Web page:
Just curious; what did you use your Pentium Pro for?
An ISP, I worked for got a PPro for web and email serving. I seem to recall it was pretty speedy, not 100% sure if it was SMP or not though, it's been a _long_ time. We were barely an ISP though, I think a T1 for internet and a T1 for modems; used MegaPath for out of area dial-up became MegaPath for everyone when our dial-up T1 stopped working, we tried to sell some DSL, but it was a hard sell because there would be at least three companies between us and the user.
 

kohl

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There was one by my place (Orange County, CA) that was huge. Found all sorts of weird stuff there. I think they were still going before COVID, not sure if they're still there; I moved away years ago.


An ISP, I worked for got a PPro for web and email serving. I seem to recall it was pretty speedy, not 100% sure if it was SMP or not though, it's been a _long_ time. We were barely an ISP though, I think a T1 for internet and a T1 for modems; used MegaPath for out of area dial-up became MegaPath for everyone when our dial-up T1 stopped working, we tried to sell some DSL, but it was a hard sell because there would be at least three companies between us and the user.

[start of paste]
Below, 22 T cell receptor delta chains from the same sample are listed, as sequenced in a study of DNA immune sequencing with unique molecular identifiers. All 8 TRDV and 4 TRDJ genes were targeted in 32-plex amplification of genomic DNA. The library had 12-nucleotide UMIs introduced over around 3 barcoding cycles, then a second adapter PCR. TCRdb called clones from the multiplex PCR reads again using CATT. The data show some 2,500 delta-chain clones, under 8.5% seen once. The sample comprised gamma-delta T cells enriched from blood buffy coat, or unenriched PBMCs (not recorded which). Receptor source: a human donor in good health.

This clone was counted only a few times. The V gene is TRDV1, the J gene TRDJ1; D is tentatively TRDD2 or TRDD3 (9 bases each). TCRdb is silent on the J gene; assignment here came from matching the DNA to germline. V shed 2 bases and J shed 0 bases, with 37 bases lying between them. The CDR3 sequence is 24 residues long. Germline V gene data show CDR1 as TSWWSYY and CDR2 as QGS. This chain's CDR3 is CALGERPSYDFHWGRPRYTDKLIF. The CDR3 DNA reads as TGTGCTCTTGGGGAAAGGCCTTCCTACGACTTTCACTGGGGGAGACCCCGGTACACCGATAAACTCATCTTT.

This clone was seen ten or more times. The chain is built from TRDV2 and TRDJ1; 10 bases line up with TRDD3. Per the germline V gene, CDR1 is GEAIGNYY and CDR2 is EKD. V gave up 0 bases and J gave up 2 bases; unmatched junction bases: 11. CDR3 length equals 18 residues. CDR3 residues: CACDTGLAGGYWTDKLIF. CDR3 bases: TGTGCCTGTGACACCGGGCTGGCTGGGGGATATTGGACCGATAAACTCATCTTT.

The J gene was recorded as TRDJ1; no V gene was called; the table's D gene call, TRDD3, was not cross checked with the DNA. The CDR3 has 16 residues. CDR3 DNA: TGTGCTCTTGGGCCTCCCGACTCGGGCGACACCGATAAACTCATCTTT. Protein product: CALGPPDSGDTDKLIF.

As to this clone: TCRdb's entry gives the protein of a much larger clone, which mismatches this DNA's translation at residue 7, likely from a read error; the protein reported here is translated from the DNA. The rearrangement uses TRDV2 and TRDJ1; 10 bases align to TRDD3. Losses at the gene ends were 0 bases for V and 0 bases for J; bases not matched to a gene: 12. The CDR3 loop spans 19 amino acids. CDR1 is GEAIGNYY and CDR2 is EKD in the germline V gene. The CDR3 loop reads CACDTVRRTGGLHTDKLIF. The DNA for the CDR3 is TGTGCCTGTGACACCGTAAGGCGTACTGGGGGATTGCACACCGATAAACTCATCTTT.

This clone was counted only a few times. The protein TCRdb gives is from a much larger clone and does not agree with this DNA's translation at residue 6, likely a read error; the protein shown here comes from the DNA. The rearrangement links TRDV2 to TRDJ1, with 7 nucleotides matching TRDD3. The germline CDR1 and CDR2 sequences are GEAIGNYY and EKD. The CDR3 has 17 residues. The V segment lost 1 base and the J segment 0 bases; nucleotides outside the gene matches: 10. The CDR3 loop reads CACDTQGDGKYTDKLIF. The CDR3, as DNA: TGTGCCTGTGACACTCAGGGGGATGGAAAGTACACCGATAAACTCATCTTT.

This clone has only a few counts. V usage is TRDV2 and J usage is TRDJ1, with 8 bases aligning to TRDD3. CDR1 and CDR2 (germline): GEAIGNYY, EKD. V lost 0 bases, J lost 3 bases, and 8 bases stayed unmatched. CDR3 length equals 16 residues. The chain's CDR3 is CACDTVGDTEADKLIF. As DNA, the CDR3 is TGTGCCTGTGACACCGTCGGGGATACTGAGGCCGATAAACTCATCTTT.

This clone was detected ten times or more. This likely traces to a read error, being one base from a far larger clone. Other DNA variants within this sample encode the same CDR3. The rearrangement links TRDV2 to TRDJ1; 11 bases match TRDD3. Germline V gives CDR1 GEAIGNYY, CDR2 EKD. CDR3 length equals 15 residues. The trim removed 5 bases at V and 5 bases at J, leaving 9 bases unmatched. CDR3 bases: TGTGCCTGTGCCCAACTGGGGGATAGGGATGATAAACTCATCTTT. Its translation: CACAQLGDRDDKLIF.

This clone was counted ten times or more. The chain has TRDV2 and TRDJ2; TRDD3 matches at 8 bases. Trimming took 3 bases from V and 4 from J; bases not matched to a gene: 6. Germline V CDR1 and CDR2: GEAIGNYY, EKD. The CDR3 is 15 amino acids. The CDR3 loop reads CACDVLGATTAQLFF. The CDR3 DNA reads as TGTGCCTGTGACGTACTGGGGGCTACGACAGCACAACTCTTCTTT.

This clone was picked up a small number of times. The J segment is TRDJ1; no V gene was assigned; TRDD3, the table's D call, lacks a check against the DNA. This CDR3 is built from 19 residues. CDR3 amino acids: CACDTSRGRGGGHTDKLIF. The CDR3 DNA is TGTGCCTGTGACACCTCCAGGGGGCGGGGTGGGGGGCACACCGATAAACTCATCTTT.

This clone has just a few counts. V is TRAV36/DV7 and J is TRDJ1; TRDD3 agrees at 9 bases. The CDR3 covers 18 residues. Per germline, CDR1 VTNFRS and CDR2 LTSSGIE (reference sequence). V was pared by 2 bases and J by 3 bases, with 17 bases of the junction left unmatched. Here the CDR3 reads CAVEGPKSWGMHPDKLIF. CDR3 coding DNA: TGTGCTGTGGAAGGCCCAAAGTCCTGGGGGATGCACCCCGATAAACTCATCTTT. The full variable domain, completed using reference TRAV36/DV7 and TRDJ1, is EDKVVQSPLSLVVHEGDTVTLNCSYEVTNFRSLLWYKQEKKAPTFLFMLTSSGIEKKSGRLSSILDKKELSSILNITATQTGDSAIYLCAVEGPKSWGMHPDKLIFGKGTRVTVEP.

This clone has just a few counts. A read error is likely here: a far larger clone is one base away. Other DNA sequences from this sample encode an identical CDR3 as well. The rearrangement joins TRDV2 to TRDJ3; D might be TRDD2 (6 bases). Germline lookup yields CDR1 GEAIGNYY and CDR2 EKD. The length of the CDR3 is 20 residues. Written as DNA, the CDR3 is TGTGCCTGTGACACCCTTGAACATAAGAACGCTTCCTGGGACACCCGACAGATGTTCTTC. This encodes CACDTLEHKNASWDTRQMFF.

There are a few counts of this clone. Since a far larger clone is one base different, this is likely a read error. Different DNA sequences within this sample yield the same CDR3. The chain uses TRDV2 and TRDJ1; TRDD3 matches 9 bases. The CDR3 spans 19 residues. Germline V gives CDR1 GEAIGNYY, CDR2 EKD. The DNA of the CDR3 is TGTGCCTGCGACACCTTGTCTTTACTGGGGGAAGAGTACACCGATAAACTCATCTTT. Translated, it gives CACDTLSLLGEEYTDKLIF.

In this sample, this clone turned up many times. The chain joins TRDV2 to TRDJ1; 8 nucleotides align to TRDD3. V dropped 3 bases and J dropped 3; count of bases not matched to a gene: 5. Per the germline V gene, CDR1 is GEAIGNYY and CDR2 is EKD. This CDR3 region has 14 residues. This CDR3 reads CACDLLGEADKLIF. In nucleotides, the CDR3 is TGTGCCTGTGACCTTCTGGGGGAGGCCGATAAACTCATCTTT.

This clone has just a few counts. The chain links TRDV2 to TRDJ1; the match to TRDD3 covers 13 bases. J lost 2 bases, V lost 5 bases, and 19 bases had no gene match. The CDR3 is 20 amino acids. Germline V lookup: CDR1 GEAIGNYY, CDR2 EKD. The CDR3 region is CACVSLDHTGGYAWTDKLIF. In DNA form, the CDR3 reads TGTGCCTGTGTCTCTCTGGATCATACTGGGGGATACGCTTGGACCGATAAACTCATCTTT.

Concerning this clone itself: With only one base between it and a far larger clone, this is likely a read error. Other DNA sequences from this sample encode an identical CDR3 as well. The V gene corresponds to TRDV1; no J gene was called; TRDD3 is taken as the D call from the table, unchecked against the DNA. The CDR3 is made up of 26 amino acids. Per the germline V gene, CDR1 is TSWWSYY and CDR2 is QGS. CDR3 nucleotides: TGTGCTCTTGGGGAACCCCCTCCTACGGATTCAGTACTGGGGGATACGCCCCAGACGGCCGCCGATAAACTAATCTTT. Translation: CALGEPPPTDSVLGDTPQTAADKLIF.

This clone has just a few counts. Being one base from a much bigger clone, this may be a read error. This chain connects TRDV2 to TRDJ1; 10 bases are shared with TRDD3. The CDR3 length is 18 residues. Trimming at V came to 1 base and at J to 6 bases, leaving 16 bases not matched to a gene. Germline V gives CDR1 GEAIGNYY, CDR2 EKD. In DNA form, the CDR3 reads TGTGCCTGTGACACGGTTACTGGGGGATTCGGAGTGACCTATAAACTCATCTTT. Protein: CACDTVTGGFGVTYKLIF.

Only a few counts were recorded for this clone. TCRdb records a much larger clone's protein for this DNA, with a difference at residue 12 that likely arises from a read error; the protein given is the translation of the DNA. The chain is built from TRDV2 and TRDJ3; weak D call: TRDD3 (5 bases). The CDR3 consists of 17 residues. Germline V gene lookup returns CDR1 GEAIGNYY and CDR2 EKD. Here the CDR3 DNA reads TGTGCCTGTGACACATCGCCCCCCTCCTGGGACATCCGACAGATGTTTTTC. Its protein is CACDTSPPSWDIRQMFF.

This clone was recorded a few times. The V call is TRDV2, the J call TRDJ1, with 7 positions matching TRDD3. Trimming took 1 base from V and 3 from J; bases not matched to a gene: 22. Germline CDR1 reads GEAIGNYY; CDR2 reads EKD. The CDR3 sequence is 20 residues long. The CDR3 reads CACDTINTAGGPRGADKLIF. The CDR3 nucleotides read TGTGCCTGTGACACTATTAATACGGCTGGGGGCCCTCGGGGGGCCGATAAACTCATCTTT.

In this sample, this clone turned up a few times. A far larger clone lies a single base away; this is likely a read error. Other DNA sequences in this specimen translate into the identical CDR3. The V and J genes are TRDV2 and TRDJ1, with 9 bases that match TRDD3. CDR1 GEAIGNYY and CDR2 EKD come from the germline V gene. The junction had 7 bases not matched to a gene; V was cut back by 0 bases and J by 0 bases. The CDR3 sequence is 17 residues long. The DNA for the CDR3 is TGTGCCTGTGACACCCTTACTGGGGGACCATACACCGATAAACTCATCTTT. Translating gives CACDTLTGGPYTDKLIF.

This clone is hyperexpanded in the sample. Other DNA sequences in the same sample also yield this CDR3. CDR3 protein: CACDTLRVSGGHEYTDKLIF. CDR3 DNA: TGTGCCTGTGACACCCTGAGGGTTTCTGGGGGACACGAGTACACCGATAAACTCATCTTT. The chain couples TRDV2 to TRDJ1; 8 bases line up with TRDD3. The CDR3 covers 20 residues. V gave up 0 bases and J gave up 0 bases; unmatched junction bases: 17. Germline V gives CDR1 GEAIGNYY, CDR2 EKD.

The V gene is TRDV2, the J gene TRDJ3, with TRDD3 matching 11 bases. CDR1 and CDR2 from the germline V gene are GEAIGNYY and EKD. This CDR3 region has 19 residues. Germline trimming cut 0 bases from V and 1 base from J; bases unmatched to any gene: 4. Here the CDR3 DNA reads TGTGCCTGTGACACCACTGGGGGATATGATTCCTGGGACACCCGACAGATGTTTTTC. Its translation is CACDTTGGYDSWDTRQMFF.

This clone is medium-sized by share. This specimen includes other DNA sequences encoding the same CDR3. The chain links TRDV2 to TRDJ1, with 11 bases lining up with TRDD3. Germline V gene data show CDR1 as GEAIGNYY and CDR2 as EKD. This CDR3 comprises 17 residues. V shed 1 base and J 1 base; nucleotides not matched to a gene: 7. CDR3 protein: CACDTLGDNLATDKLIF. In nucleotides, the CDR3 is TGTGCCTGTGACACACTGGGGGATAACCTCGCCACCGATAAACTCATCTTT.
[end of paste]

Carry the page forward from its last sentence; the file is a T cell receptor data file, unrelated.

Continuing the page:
Haha yeah I remember that time well. You used to go to a mall or computer store and it was mostly Mom & Pop ISPs all over the place... like some guy running a rack of modems with a few hundred customers. The first ISP I signed up for was while living off campus at college. The guy included a disk that had TCP/IP on it since it wasn't included in the earlier versions of Windows. Then came the consolidation. I often wondered if any of these small ISPs made out well selling their business to larger ISPs.
 

GiGaBiTe

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Haha yeah I remember that time well. You used to go to a mall or computer store and it was mostly Mom & Pop ISPs all over the place... like some guy running a rack of modems with a few hundred customers. The first ISP I signed up for was while living off campus at college. The guy included a disk that had TCP/IP on it since it wasn't included in the earlier versions of Windows. Then came the consolidation. I often wondered if any of these small ISPs made out well selling their business to larger ISPs.

I knew the owner of the ISP I used in the late 90s. He sold out to Grande in the early 2000s for a "comfortable" amount of money as he told me. He had several thousand customers, which is probably why he got a bigger payout. I'm sure it varied by region and who was buying who as to how much money independent ISPs got.
 

cpufrost

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Just curious; what did you use your Pentium Pro for? I remember when the CPU was released, it seemed like a very niche market. I seem to recall the main use case was if you ran NT or other 32bit OS, as performance in DOS games and such was lackluster compared to a Pentium. I vividly remember the shop I worked for, we had a customer who wanted us to build them a Pentium Pro system and I couldn't get over how gigantic the CPU was.